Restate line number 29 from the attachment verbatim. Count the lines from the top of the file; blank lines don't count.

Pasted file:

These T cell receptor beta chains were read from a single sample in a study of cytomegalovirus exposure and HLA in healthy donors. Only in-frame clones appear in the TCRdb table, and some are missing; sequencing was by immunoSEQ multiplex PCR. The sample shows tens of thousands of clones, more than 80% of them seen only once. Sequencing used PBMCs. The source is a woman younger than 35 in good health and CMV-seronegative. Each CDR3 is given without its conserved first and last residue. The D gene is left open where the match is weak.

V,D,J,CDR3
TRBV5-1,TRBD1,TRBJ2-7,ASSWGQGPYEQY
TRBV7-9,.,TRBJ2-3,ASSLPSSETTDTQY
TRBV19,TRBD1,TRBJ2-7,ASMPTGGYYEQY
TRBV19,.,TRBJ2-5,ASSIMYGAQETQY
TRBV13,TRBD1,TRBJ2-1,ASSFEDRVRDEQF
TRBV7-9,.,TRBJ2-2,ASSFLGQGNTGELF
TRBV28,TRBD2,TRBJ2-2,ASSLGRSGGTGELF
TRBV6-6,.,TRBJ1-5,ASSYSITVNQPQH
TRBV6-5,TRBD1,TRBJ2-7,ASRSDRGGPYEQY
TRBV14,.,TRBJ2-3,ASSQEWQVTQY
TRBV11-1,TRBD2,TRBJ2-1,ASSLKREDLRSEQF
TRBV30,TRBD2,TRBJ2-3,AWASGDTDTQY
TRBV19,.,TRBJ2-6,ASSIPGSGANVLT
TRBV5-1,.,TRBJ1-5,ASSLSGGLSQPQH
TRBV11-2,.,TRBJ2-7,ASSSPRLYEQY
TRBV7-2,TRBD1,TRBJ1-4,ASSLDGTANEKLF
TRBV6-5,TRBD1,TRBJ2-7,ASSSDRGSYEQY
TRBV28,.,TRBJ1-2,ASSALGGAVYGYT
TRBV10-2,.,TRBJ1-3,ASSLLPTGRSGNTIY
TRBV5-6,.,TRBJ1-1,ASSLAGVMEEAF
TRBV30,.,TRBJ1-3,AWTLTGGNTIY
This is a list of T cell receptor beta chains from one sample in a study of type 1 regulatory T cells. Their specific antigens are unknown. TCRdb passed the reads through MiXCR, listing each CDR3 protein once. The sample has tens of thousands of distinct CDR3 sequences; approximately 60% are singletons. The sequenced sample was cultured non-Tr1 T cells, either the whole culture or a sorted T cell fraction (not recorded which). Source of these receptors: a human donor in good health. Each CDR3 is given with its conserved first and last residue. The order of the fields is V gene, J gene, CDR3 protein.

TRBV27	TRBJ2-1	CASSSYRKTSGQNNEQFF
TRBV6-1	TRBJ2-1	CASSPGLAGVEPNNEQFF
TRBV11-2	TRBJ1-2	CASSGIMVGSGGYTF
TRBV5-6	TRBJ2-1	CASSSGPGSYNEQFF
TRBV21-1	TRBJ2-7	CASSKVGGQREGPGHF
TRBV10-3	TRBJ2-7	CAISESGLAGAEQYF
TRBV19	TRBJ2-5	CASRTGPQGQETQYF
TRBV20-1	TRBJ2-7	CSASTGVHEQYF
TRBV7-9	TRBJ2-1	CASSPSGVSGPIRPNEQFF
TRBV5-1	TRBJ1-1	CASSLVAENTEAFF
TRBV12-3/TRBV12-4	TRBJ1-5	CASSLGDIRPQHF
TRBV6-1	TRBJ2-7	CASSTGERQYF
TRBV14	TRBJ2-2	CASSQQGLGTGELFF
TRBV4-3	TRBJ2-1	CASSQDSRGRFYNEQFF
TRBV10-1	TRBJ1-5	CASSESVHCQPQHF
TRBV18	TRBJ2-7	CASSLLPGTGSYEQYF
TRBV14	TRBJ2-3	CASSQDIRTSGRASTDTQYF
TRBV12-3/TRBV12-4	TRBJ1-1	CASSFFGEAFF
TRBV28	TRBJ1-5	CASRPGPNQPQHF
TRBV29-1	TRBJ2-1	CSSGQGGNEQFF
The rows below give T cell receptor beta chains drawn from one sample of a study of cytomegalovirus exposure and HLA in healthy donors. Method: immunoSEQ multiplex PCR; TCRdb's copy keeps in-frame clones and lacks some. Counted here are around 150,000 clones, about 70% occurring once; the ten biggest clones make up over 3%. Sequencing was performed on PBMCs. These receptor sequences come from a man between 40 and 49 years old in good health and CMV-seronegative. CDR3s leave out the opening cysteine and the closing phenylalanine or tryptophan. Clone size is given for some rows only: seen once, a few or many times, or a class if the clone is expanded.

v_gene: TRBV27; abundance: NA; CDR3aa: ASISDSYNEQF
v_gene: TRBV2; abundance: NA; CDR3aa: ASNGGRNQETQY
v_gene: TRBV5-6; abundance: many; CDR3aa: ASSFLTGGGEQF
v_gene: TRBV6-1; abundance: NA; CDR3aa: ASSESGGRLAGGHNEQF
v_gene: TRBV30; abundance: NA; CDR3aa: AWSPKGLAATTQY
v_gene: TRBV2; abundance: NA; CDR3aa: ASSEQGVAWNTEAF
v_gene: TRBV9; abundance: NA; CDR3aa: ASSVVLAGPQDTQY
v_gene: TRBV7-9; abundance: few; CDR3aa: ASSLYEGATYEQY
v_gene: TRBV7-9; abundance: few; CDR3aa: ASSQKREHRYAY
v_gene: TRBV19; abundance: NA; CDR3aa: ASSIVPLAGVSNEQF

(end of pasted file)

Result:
TRBV21-1	TRBJ2-7	CASSKVGGQREGPGHF